Tony Bennett, a singer whose melodic clarity, jazz-influenced phrasing, audience-embracing persona and warm, deceptively simple interpretations of musical standards helped spread the American songbook around the world and won him generations of fans, died on Friday at his home of many decades in Manhattan. He was 96.
His publicist, Sylvia Weiner, announced his death.
Mr. Bennett learned he had Alzheimer’s disease in 2016, his wife, Susan Benedetto, told AARP The Magazine in February 2021. But he continued to perform and record despite his illness; his last public performance was in August 2021, when he appeared with Lady Gaga at Radio City Music Hall in a show titled “One Last Time.”
Mr. Bennett’s career of more than 70 years was remarkable not only for its longevity, but also for its consistency. In hundreds of concerts and club dates and more than 150 recordings, he devoted himself to preserving the classic American popular song, as written by Cole Porter, the Gershwins, Duke Ellington, Rodgers and Hammerstein and others.
From his initial success as a jazzy crooner who wowed audiences at the Paramount in Times Square in the early 1950s, through his late-in-life duets with younger singers gleaned from a range of genres and generations — most notably Lady Gaga, with whom he recorded albums in 2014 and 2021 and toured in 2015 — he was an active promoter of both songwriting and entertaining as timeless, noble pursuits.
Mr. Bennett stubbornly resisted record producers who urged gimmick songs on him, or, in the 1960s and early ’70s, who were sure that rock ’n’ roll had relegated the music he preferred to a dusty bin perused only by a dwindling population of the elderly and nostalgic.
Instead, he followed in the musical path of the greatest American pop singers of the 20th century — Louis Armstrong, Bing Crosby, Judy Garland, Billie Holiday, Frank Sinatra — and carried the torch for them into the 21st. He reached the height of stardom in 1962 with a celebrated concert at Carnegie Hall and the release of his signature song, “I Left My Heart in San Francisco.” And though he saw his popularity wane with the onset of rock and his career went through a trough in the 1970s, when professional difficulties were exacerbated by a failing marriage and drug problems, he was, in the end, more than vindicated in his musical judgment.
“I wanted to sing the great songs, songs that I felt really mattered to people,” he said in “The Good Life” (1998), an autobiography written with Will Friedwald.
It’s hard to overstate Mr. Bennett’s lasting appeal. He was still singing “San Francisco” — which led many people to think he was a native of that city, though he was actually a through-and-through New Yorker — more than half a century later. He sang on Ed Sullivan’s show and David Letterman’s. He sang with Rosemary Clooney when she was in her 20s, and Celine Dion when she was in her 20s.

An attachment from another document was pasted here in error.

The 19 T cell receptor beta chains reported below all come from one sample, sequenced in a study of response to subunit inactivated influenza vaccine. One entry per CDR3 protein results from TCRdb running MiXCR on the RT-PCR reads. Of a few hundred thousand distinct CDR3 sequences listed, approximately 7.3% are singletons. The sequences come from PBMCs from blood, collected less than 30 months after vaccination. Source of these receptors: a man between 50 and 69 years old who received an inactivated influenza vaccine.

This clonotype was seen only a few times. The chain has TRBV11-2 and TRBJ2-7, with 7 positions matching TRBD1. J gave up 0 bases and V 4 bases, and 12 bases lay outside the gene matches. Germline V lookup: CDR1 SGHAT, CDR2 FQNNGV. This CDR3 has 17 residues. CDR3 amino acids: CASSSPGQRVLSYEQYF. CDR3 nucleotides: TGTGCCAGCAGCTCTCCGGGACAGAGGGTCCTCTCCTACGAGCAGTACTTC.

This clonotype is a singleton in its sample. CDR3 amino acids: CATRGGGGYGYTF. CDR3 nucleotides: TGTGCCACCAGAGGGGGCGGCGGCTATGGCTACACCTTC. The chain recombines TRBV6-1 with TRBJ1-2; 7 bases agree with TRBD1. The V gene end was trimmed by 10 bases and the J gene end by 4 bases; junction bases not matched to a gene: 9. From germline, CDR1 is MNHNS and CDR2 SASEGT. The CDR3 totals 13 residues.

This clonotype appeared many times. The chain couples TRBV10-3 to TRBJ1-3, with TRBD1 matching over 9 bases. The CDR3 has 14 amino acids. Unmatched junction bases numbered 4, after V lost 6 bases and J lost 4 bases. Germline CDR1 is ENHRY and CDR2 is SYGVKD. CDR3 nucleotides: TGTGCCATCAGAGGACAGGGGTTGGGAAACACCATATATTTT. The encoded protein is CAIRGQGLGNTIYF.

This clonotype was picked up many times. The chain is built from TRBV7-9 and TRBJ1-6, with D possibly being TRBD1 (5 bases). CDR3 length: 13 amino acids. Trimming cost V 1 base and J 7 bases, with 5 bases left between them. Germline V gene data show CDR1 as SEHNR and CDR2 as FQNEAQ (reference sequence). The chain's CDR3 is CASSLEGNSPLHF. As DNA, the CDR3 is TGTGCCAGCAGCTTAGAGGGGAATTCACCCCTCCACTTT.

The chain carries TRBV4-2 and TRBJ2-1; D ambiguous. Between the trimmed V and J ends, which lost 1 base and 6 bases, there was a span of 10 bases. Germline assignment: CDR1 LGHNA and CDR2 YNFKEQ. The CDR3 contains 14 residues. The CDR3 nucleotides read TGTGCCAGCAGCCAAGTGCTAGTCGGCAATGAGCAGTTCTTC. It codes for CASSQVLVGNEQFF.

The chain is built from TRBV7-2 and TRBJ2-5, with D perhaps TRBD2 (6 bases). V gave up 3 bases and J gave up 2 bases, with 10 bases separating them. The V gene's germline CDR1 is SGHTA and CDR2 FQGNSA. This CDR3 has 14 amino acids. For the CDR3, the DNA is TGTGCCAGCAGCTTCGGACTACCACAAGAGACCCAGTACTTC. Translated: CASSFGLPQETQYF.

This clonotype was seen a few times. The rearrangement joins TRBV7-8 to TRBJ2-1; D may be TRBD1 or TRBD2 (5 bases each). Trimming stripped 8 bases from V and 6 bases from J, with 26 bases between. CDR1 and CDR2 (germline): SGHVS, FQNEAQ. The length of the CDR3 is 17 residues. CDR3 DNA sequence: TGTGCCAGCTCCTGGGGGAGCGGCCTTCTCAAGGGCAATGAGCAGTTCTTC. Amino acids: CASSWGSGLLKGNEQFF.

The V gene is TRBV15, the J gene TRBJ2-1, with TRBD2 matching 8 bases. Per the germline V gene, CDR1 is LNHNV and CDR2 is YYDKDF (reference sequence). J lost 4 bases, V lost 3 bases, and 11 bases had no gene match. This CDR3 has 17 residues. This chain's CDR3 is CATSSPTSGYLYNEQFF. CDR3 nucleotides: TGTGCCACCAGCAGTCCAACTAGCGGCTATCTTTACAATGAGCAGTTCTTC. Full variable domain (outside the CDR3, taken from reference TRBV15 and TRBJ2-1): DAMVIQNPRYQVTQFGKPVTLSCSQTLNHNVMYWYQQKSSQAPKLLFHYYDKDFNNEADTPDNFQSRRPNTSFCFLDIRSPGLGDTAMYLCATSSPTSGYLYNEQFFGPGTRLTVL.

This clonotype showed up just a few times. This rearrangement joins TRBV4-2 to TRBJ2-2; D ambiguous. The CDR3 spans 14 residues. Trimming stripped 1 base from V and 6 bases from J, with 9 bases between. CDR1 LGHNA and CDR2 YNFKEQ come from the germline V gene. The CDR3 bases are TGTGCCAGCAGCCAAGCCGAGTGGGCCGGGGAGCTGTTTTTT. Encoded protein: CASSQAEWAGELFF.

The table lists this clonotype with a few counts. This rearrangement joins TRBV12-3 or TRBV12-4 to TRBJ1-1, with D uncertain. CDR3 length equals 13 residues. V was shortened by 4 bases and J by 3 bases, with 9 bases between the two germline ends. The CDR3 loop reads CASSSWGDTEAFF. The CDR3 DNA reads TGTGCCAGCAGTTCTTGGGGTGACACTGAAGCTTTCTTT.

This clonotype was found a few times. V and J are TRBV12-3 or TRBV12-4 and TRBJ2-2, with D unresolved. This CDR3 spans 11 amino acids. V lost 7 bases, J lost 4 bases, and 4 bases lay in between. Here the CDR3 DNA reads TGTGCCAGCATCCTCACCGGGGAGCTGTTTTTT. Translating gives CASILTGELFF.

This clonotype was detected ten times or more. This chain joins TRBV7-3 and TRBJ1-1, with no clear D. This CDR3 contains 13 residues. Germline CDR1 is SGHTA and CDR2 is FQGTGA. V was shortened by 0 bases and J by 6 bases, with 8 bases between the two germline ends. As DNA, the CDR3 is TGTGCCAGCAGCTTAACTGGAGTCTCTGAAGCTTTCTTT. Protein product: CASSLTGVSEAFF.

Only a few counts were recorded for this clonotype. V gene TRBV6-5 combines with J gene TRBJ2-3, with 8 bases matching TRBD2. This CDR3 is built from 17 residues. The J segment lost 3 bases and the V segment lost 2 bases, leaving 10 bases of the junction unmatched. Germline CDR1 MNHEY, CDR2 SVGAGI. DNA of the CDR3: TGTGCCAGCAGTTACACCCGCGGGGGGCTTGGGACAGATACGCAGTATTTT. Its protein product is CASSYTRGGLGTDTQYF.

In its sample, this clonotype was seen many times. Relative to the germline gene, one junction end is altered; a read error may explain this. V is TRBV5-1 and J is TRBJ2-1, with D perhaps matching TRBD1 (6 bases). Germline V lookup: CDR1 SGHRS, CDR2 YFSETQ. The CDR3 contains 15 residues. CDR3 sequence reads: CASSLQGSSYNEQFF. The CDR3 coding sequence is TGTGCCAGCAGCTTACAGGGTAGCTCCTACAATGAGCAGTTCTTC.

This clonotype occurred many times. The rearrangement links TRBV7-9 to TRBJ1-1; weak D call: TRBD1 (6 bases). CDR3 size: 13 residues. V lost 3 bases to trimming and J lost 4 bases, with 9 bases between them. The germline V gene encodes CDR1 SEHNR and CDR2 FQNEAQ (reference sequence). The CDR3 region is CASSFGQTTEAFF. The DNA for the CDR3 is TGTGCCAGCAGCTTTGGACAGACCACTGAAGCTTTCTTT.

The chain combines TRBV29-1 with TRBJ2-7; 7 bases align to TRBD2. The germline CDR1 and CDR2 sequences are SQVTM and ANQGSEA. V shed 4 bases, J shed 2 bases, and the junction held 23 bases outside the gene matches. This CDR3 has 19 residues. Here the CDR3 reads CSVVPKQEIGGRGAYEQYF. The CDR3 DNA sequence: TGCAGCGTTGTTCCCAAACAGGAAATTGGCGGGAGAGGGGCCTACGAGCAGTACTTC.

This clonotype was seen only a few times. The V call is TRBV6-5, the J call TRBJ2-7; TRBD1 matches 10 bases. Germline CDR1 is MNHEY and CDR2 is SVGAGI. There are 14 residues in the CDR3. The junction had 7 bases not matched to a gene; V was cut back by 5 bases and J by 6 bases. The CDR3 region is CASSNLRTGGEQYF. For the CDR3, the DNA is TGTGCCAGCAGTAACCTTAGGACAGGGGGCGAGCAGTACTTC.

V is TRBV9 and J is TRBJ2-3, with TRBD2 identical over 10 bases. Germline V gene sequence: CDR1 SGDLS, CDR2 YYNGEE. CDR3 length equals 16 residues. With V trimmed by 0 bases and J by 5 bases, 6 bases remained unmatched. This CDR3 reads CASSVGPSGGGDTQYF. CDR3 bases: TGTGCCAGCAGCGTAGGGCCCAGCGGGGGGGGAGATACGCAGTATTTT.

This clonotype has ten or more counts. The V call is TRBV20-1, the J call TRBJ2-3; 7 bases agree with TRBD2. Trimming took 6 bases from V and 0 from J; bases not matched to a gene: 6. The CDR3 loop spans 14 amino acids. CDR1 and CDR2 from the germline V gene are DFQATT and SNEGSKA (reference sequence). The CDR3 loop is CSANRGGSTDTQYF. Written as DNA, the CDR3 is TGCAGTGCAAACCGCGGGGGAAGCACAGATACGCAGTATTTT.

He made his film debut in 1966, in a critically reviled Hollywood story, “The Oscar,” playing a man betrayed by an old friend. And though he did not pursue an acting career, decades later he was playing himself in movies like the Robert De Niro-Billy Crystal gangster comedy “Analyze This” and the Jim Carrey vehicle “Bruce Almighty.” He was 64 when he appeared as a cartoon version of himself on “The Simpsons.” He was 82 when he appeared on the HBO series “Entourage,” performing one of his trademark songs, “The Good Life.”
A lifelong liberal Democrat, Mr. Bennett participated in the Selma-to-Montgomery civil rights march in 1965, and, along with Harry Belafonte, Sammy Davis Jr. and others, performed at the Stars for Freedom rally on the City of St. Jude campus on the outskirts of Montgomery on March 24, the night before the Rev. Dr. Martin Luther King Jr. delivered the address that came to be known as the “How Long? Not Long” speech. At the conclusion of the march, Viola Liuzzo, a volunteer from Michigan, drove Mr. Bennett to the airport; she was murdered later that day by members of the Ku Klux Klan.
Mr. Bennett also performed for Nelson Mandela, then the president of South Africa, during his state visit to England in 1996. He sang at the White House for John F. Kennedy and Bill Clinton, and at Buckingham Palace at Queen Elizabeth II’s 50th anniversary jubilee.
An ‘Elusive’ Voice
He won his first two Grammy Awards, for “San Francisco,” in 1963, and his last, for the album “Love for Sale,” with Lady Gaga, last year. Altogether there were 20 of them, including, in 2001, a lifetime achievement award. By some estimates, he sold more than 60 million records.
The talent that spawned this success and popularity was not so easy to define. Neither a fluid singer nor an especially powerful one, he did not have the mellifluous timbre of Crosby or the rakish swing of Sinatra. If Armstrong’s tone was distinctively gravelly, Mr. Bennett’s wasn’t quite; “sandy” was more like it. Almost no one denied that his voice was appealing, but critics strove mightily to describe it, and then to justify its appeal.